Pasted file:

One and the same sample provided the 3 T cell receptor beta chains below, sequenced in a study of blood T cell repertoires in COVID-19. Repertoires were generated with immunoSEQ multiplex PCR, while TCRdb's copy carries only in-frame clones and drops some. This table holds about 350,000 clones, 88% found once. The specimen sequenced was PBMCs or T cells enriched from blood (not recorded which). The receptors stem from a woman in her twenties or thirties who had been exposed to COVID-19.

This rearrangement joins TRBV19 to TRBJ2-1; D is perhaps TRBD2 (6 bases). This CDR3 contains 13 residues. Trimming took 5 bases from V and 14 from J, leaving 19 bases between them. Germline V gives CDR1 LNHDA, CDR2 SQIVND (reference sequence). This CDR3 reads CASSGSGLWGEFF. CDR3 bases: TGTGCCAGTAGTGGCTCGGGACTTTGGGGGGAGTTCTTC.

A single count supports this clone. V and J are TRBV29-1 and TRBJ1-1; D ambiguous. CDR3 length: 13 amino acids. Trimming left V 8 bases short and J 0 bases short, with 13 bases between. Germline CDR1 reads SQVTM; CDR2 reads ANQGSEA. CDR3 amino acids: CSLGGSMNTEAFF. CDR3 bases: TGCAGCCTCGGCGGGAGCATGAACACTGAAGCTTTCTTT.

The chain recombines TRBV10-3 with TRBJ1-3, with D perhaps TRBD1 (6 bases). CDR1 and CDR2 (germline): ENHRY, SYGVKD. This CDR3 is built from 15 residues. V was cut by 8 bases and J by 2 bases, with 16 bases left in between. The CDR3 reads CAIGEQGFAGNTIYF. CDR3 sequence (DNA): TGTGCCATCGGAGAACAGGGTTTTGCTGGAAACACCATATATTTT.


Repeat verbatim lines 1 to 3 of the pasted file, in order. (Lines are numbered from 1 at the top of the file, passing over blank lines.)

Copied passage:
One and the same sample provided the 3 T cell receptor beta chains below, sequenced in a study of blood T cell repertoires in COVID-19. Repertoires were generated with immunoSEQ multiplex PCR, while TCRdb's copy carries only in-frame clones and drops some. This table holds about 350,000 clones, 88% found once. The specimen sequenced was PBMCs or T cells enriched from blood (not recorded which). The receptors stem from a woman in her twenties or thirties who had been exposed to COVID-19.

This rearrangement joins TRBV19 to TRBJ2-1; D is perhaps TRBD2 (6 bases). This CDR3 contains 13 residues. Trimming took 5 bases from V and 14 from J, leaving 19 bases between them. Germline V gives CDR1 LNHDA, CDR2 SQIVND (reference sequence). This CDR3 reads CASSGSGLWGEFF. CDR3 bases: TGTGCCAGTAGTGGCTCGGGACTTTGGGGGGAGTTCTTC.

A single count supports this clone. V and J are TRBV29-1 and TRBJ1-1; D ambiguous. CDR3 length: 13 amino acids. Trimming left V 8 bases short and J 0 bases short, with 13 bases between. Germline CDR1 reads SQVTM; CDR2 reads ANQGSEA. CDR3 amino acids: CSLGGSMNTEAFF. CDR3 bases: TGCAGCCTCGGCGGGAGCATGAACACTGAAGCTTTCTTT.